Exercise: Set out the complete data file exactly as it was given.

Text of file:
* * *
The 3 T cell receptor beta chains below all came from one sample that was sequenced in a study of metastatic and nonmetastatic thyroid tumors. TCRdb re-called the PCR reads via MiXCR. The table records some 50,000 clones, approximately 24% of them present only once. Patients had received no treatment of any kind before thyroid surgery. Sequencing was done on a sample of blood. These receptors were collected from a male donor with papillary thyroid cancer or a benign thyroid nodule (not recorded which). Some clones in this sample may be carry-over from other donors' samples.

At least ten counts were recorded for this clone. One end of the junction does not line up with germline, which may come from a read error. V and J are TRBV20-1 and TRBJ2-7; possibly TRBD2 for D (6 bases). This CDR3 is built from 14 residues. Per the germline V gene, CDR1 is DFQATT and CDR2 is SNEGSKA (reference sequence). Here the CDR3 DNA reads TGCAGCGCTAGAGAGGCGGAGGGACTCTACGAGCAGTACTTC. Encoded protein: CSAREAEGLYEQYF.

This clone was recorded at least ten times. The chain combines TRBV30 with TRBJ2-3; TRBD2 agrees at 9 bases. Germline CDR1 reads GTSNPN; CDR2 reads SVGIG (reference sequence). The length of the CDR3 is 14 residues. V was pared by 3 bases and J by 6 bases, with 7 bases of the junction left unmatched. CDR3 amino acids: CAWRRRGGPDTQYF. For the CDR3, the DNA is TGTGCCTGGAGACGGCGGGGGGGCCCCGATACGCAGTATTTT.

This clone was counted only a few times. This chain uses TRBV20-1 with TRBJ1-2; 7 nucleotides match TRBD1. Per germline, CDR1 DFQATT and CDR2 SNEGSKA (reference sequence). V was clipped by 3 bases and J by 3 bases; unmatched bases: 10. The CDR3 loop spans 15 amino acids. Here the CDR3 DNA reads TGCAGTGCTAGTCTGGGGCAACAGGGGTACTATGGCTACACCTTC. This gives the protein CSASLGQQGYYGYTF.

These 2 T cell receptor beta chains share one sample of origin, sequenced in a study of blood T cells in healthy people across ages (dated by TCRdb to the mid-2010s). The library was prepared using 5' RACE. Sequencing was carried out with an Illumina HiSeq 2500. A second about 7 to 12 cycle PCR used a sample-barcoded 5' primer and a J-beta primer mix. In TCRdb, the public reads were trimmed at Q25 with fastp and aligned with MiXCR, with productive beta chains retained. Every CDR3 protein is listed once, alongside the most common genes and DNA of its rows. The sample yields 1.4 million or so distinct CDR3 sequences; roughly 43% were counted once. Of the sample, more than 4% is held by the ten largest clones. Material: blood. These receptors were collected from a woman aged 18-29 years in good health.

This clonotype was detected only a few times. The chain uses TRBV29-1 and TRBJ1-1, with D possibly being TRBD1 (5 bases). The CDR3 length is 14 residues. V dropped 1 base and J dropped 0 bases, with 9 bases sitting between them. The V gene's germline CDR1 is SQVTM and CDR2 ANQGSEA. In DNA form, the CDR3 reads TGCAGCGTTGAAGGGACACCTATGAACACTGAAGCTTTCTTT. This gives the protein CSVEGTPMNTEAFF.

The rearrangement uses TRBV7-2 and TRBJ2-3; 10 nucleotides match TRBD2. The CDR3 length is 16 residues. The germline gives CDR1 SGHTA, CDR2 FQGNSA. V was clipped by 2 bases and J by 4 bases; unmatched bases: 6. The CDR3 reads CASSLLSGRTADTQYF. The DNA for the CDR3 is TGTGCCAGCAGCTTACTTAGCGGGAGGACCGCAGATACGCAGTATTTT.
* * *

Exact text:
The 3 T cell receptor beta chains below all came from one sample that was sequenced in a study of metastatic and nonmetastatic thyroid tumors. TCRdb re-called the PCR reads via MiXCR. The table records some 50,000 clones, approximately 24% of them present only once. Patients had received no treatment of any kind before thyroid surgery. Sequencing was done on a sample of blood. These receptors were collected from a male donor with papillary thyroid cancer or a benign thyroid nodule (not recorded which). Some clones in this sample may be carry-over from other donors' samples.

At least ten counts were recorded for this clone. One end of the junction does not line up with germline, which may come from a read error. V and J are TRBV20-1 and TRBJ2-7; possibly TRBD2 for D (6 bases). This CDR3 is built from 14 residues. Per the germline V gene, CDR1 is DFQATT and CDR2 is SNEGSKA (reference sequence). Here the CDR3 DNA reads TGCAGCGCTAGAGAGGCGGAGGGACTCTACGAGCAGTACTTC. Encoded protein: CSAREAEGLYEQYF.

This clone was recorded at least ten times. The chain combines TRBV30 with TRBJ2-3; TRBD2 agrees at 9 bases. Germline CDR1 reads GTSNPN; CDR2 reads SVGIG (reference sequence). The length of the CDR3 is 14 residues. V was pared by 3 bases and J by 6 bases, with 7 bases of the junction left unmatched. CDR3 amino acids: CAWRRRGGPDTQYF. For the CDR3, the DNA is TGTGCCTGGAGACGGCGGGGGGGCCCCGATACGCAGTATTTT.

This clone was counted only a few times. This chain uses TRBV20-1 with TRBJ1-2; 7 nucleotides match TRBD1. Per germline, CDR1 DFQATT and CDR2 SNEGSKA (reference sequence). V was clipped by 3 bases and J by 3 bases; unmatched bases: 10. The CDR3 loop spans 15 amino acids. Here the CDR3 DNA reads TGCAGTGCTAGTCTGGGGCAACAGGGGTACTATGGCTACACCTTC. This gives the protein CSASLGQQGYYGYTF.

These 2 T cell receptor beta chains share one sample of origin, sequenced in a study of blood T cells in healthy people across ages (dated by TCRdb to the mid-2010s). The library was prepared using 5' RACE. Sequencing was carried out with an Illumina HiSeq 2500. A second about 7 to 12 cycle PCR used a sample-barcoded 5' primer and a J-beta primer mix. In TCRdb, the public reads were trimmed at Q25 with fastp and aligned with MiXCR, with productive beta chains retained. Every CDR3 protein is listed once, alongside the most common genes and DNA of its rows. The sample yields 1.4 million or so distinct CDR3 sequences; roughly 43% were counted once. Of the sample, more than 4% is held by the ten largest clones. Material: blood. These receptors were collected from a woman aged 18-29 years in good health.

This clonotype was detected only a few times. The chain uses TRBV29-1 and TRBJ1-1, with D possibly being TRBD1 (5 bases). The CDR3 length is 14 residues. V dropped 1 base and J dropped 0 bases, with 9 bases sitting between them. The V gene's germline CDR1 is SQVTM and CDR2 ANQGSEA. In DNA form, the CDR3 reads TGCAGCGTTGAAGGGACACCTATGAACACTGAAGCTTTCTTT. This gives the protein CSVEGTPMNTEAFF.

The rearrangement uses TRBV7-2 and TRBJ2-3; 10 nucleotides match TRBD2. The CDR3 length is 16 residues. The germline gives CDR1 SGHTA, CDR2 FQGNSA. V was clipped by 2 bases and J by 4 bases; unmatched bases: 6. The CDR3 reads CASSLLSGRTADTQYF. The DNA for the CDR3 is TGTGCCAGCAGCTTACTTAGCGGGAGGACCGCAGATACGCAGTATTTT.